Bicameral Legislature Pros and Cons List

Bicameral legislature is a form of governance in many countries where instead of one there are two legislatures. This form of governance is known as bicameralism. Most democracies of the world have separation of powers. There is the executive, which is usually the cabinet headed by the president or prime minister. There is the judiciary, headed by the chief justice or a Supreme Court judge. In many judiciaries, there is a group of judges in the Supreme Court and there is a chief justice. Then there is the legislature. The legislature or legislative body is the lawmaking wing of the government.

Bicameral legislature will have two houses or bodies reserving the duty and the right to make laws. Lawmaking is the sole prerogative of legislatives. In the United Kingdom, there are House of Lords and House of Commons, similar to the Senate and the House of Representatives in the United States or the Rajya Sabha and the Lok Sabha in India.

Bicameral legislature can exist at the national or federal level and at a local or regional level for states or provinces. Even within a state, there can be an upper house and a lower house, both with legislative responsibilities. Bicameralism or bicameral legislature has certain pros and cons. The system has been debated by all democracies and has emerged as a system that people don’t wish to do away with. Here is an assessment of the bicameral legislature pros and cons.

List of Pros of Bicameral Legislature

1. Democracy With Adequate Representation
Bicameral legislature emanates from the concept of representative democracy. Bigger or more populous countries, especially those that have many provinces or states and a diverse society need people to be represented adequately at all levels of governance. Right from the municipal corporations to the senate or upper house, the entire populace must be properly represented. It is not possible to have adequate representation in a cabinet or even in one house of lawmakers. Hence, lawmaking is divided into two houses at different levels. This allows more representatives to be elected, thus allowing every section of the society to have its voice heard and presented at lawmaking institutions. A large country is bound to have people of difference ethnicities or races. There will be people from various socioeconomic sections of the society. There will be cultural and political differences as well. To truly be the voice of everyone in the country, there must be enough lawmakers representing every section. In a unicameral legislature, it is easy for a few people from select sections or majorities to get elected and that would not be true representation.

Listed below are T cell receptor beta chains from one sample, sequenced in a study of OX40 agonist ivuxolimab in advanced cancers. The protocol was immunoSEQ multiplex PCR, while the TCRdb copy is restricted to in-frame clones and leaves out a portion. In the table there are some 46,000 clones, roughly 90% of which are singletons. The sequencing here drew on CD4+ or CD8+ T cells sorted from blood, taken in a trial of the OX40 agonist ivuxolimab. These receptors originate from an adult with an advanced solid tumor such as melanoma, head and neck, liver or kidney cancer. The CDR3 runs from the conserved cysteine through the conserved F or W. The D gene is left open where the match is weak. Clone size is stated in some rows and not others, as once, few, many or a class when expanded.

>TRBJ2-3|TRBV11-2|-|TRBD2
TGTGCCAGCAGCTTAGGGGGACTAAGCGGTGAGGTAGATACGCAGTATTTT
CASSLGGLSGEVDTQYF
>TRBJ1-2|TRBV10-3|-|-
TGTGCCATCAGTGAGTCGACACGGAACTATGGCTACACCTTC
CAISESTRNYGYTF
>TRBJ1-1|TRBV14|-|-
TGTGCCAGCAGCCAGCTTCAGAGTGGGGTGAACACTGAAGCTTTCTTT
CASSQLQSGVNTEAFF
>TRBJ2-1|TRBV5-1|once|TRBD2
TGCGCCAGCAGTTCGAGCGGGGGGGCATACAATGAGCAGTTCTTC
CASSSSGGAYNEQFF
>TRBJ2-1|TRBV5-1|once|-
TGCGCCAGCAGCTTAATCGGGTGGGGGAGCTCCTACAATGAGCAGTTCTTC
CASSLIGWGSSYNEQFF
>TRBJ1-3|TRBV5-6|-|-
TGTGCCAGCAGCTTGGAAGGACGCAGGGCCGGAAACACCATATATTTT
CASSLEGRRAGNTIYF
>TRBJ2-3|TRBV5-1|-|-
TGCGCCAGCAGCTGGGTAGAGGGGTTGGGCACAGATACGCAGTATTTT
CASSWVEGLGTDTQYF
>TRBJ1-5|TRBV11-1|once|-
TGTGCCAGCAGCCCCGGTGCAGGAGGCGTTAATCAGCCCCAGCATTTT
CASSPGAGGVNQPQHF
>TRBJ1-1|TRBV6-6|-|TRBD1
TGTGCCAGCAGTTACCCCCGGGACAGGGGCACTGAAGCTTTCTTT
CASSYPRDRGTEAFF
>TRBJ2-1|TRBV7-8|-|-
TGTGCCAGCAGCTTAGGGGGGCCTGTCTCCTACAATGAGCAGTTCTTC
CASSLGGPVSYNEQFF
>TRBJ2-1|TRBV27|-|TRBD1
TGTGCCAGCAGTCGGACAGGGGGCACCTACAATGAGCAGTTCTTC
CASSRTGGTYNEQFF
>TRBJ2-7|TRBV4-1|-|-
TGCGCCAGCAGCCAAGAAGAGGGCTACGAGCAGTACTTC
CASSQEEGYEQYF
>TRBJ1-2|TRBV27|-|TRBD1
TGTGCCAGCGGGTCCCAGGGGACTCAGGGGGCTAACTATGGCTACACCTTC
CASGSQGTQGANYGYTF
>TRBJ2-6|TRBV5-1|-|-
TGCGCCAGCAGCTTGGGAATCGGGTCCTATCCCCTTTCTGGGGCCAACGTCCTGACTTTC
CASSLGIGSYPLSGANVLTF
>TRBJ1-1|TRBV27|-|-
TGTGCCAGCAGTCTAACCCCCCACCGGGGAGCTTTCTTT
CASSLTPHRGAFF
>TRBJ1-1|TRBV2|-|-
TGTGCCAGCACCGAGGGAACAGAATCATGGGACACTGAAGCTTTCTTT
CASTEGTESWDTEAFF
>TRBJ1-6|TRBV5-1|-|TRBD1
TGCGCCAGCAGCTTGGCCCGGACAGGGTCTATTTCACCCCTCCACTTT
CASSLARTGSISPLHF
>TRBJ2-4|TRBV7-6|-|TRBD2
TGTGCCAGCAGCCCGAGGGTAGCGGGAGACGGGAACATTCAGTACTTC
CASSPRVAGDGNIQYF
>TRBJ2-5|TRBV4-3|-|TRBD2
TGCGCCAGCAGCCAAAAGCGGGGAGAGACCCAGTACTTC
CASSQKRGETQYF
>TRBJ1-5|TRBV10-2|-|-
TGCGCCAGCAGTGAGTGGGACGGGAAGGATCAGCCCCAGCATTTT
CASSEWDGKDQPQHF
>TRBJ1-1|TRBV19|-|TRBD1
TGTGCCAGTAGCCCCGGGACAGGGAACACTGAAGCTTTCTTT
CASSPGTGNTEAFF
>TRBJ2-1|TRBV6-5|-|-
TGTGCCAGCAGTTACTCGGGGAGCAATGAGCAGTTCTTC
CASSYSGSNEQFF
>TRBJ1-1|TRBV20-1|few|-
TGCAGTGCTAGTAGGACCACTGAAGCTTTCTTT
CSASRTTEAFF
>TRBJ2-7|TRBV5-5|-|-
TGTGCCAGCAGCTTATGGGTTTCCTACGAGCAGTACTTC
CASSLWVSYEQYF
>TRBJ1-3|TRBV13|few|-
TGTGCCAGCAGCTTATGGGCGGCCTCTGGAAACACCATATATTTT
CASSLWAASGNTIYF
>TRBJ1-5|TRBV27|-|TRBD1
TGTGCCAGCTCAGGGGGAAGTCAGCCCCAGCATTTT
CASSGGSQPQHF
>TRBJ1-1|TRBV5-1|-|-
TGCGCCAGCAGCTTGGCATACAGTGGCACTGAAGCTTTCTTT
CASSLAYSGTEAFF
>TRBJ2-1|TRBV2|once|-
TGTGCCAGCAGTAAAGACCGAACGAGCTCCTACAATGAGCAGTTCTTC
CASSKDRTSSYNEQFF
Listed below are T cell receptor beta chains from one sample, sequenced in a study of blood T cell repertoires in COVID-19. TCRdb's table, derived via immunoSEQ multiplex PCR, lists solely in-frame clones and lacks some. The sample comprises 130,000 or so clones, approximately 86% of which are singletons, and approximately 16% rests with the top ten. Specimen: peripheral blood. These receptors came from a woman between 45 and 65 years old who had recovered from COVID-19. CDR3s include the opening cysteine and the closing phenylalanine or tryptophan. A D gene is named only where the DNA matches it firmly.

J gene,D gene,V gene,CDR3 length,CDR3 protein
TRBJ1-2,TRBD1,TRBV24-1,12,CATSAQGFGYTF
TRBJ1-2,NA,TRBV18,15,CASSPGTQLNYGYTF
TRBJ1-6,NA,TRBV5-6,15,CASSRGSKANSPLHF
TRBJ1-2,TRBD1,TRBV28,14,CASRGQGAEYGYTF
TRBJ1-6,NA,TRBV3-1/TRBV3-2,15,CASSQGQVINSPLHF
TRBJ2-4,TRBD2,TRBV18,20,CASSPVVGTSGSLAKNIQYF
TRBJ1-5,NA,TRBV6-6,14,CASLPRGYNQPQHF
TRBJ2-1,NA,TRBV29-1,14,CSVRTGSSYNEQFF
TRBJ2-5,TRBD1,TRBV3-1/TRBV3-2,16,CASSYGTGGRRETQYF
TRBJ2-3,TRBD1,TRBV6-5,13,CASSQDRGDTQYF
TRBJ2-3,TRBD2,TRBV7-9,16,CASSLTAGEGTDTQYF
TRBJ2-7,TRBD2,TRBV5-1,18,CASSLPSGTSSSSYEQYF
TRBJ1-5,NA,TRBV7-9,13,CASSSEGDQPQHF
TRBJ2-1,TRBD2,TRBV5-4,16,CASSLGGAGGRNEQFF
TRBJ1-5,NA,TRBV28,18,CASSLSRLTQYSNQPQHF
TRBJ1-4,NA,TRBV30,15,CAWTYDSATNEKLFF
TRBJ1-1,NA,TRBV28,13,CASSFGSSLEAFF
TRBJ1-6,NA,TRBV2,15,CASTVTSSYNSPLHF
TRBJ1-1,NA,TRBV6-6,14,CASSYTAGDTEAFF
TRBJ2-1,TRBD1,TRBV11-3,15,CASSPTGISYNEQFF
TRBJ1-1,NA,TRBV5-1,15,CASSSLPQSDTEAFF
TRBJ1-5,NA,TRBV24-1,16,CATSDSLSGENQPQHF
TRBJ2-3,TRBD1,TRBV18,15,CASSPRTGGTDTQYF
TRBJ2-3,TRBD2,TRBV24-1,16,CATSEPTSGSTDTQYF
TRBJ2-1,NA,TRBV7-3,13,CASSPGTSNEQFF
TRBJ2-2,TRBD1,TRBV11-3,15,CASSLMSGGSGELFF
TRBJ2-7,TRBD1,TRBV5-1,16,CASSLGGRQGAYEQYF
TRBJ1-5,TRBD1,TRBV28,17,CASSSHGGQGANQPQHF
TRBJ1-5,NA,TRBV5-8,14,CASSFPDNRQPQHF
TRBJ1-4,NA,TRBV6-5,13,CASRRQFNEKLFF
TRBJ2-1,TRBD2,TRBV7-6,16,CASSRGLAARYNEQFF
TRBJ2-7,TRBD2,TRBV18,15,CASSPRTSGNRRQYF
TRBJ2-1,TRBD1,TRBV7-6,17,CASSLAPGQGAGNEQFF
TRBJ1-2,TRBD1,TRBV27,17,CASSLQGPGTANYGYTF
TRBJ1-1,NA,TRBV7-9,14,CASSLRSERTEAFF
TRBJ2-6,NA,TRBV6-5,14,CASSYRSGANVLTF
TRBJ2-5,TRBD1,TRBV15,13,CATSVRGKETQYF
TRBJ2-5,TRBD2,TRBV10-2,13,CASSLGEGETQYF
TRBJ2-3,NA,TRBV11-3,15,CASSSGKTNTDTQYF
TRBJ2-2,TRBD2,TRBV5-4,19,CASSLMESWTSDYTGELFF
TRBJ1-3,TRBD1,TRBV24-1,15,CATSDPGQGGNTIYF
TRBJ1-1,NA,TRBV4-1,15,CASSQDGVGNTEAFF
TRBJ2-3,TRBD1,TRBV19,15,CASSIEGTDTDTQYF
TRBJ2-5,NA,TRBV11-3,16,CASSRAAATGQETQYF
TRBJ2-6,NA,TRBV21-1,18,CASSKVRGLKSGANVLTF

2. Better Laws
In the United States, there are fewer senators than representatives. The Congress allows a much larger number of lawmakers to be elected. If only two people get elected from a state, they may not be able to think of the best laws suited for the people. With more people representing the views, needs and desires of the entire populace, there can be better laws. It is not just laws that would be better but also policies. The policies framed by the legislature have a far-reaching impact on the lives of the people, the economy and also the world. Bicameral legislature ensures that there are better, wiser and more foolproof laws.

3. Limiting Abuse Of Power
Bicameral legislature instills the balance that is needed to check the abuse of power by any one section. Allow the majority to have a free run and they will create laws or frame policies that will benefit only the majority or those who stand to gain. Allow the minority or leaders of certain sections of the populace to dictate policies and they would indulge in appeasement. No single section of the community or the population in a country can dictate terms or make laws that will benefit them at the cost of harming others. This balance or limiting the abuse of power is achieved with bicameral legislature. What the senate wants can be blocked by the representatives and the senate can stop a piece of legislation passed by populist representatives if it is not in the best larger interest of the country.

List of Cons of Bicameral Legislature

1. Unreasonable Roadblocks
In a bicameral legislature, both legislative bodies must work together to pass a law. If the two houses are not on the same page, then there can be a perpetual dead end. If no consensus is reached, then a piece of legislation or a proposed law may take a backseat and might be stuck for the rest of the term. If the same people or people with the same standpoints get elected again to the legislative bodies then the law or policy can be in perpetual backburner.

2. Waste Of Resources
Bicameral legislature can compel a to and fro that will cost the exchequer in wasted hours, the deadlocks fuel lobbying and can facilitate corruption, no business may be conducted in the legislative bodies which is again a futile waste of taxpayers’ money since the lawmakers do get paid for no work and effectively the elected representatives have a merry time not doing their job in the garb of conflict of opinion and ideologies.